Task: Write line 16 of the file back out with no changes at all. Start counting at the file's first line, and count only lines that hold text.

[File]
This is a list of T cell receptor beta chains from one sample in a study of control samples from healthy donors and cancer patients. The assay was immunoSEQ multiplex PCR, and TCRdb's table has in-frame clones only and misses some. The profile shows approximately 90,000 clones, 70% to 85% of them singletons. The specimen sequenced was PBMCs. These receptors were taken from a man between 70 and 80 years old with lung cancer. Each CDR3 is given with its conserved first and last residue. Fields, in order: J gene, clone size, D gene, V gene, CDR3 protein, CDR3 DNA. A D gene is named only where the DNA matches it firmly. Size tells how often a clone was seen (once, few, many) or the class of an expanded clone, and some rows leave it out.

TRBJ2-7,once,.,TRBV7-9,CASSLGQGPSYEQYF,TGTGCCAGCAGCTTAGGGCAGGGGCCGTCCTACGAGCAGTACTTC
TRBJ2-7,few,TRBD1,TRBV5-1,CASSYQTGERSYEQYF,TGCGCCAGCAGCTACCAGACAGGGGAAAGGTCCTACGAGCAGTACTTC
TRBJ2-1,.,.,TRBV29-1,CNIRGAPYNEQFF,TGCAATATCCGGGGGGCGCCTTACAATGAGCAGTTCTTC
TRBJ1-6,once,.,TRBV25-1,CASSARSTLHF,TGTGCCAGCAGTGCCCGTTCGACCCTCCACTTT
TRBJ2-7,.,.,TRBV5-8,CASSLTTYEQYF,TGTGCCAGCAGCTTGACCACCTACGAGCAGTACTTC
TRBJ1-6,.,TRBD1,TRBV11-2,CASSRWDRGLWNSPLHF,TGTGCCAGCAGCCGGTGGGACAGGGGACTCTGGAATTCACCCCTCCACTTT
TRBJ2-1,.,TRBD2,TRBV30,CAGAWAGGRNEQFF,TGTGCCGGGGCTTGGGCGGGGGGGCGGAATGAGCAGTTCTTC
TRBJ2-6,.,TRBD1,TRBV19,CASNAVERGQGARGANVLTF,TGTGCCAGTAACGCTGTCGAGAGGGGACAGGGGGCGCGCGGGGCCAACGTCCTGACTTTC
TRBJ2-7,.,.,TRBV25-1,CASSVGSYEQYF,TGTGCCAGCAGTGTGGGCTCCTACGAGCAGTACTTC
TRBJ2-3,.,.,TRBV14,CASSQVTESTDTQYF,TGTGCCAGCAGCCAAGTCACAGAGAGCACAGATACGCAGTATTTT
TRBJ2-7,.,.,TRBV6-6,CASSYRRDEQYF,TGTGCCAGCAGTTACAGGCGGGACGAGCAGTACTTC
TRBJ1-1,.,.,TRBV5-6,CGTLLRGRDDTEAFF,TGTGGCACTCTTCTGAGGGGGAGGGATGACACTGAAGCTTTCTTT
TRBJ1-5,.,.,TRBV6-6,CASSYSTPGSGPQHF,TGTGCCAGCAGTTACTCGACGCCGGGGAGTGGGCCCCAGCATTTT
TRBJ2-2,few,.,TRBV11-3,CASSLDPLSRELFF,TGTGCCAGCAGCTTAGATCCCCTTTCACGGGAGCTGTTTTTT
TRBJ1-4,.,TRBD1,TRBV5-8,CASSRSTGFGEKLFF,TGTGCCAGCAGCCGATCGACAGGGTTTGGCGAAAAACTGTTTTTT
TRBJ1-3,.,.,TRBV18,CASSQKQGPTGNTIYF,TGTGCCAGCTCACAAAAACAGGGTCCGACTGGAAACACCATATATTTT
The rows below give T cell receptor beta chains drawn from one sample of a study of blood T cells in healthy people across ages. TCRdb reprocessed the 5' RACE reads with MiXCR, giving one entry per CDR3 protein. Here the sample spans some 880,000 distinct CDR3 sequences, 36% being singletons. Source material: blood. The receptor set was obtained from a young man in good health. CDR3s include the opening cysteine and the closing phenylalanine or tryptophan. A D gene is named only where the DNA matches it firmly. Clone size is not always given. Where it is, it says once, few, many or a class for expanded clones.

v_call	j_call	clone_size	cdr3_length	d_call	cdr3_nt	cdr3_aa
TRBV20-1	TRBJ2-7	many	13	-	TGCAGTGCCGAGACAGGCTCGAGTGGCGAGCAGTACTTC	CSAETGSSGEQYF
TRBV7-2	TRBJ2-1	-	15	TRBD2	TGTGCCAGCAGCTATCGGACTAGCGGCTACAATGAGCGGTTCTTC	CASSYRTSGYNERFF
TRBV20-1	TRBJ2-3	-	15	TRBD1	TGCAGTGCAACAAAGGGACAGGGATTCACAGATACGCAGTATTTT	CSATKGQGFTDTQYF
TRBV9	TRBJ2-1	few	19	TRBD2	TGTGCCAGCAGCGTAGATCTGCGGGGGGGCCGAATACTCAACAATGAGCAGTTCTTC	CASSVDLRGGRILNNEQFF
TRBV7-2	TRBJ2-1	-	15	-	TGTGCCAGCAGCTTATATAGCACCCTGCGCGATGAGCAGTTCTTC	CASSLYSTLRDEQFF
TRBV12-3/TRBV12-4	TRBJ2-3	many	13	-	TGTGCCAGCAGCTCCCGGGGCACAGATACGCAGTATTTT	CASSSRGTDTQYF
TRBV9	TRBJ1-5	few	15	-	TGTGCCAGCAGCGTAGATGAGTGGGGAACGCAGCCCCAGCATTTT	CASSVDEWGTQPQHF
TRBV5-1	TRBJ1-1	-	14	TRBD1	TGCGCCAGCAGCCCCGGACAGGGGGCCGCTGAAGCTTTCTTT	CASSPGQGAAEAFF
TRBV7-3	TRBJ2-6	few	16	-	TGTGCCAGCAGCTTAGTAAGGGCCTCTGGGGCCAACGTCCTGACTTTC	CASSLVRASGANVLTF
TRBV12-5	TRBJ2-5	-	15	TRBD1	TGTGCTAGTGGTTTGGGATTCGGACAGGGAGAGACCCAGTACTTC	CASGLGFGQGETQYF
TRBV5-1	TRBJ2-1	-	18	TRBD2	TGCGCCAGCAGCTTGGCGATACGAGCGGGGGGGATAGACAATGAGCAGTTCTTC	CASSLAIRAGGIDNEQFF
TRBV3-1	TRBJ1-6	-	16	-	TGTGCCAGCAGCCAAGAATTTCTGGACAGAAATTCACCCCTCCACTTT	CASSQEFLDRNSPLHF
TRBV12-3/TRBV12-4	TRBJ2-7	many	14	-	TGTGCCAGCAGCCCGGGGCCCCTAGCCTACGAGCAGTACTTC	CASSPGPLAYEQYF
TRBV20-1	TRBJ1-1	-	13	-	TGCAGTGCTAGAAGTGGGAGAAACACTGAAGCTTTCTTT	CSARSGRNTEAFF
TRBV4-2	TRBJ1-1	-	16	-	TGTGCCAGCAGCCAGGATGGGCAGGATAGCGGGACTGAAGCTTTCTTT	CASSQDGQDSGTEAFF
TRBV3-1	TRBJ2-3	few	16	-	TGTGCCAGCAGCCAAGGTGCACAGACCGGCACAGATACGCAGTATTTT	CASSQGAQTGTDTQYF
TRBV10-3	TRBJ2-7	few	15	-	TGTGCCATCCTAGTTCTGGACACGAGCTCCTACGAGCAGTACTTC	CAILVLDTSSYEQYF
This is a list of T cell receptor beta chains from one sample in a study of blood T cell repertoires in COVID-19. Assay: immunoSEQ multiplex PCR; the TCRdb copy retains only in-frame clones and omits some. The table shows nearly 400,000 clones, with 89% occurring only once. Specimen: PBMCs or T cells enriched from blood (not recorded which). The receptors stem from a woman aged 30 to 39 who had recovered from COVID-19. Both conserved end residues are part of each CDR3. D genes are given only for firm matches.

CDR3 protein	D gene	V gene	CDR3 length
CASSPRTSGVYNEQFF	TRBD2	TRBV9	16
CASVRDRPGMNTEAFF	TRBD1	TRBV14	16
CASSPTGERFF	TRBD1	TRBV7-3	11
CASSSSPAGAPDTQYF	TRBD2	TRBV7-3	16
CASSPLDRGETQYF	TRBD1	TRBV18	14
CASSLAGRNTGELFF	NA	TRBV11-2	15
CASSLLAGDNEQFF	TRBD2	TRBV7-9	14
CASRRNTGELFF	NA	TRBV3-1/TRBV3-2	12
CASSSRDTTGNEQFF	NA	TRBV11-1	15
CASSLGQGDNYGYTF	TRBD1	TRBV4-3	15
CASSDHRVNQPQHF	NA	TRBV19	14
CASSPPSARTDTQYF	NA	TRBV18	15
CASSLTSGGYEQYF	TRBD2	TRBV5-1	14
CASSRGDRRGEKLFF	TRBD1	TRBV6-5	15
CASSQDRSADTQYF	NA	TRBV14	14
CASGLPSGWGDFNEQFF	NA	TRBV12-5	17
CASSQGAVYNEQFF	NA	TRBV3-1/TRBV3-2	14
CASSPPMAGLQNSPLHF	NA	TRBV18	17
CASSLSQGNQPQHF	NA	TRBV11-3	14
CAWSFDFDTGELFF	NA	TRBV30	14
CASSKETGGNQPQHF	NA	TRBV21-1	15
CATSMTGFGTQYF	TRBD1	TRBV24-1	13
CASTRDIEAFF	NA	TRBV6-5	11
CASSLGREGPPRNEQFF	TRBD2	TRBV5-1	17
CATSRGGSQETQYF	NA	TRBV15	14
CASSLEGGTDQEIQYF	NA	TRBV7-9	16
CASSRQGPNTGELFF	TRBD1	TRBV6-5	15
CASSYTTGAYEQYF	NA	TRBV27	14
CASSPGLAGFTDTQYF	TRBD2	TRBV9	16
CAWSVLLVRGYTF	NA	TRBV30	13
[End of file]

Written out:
TRBJ1-4,.,TRBD1,TRBV5-8,CASSRSTGFGEKLFF,TGTGCCAGCAGCCGATCGACAGGGTTTGGCGAAAAACTGTTTTTT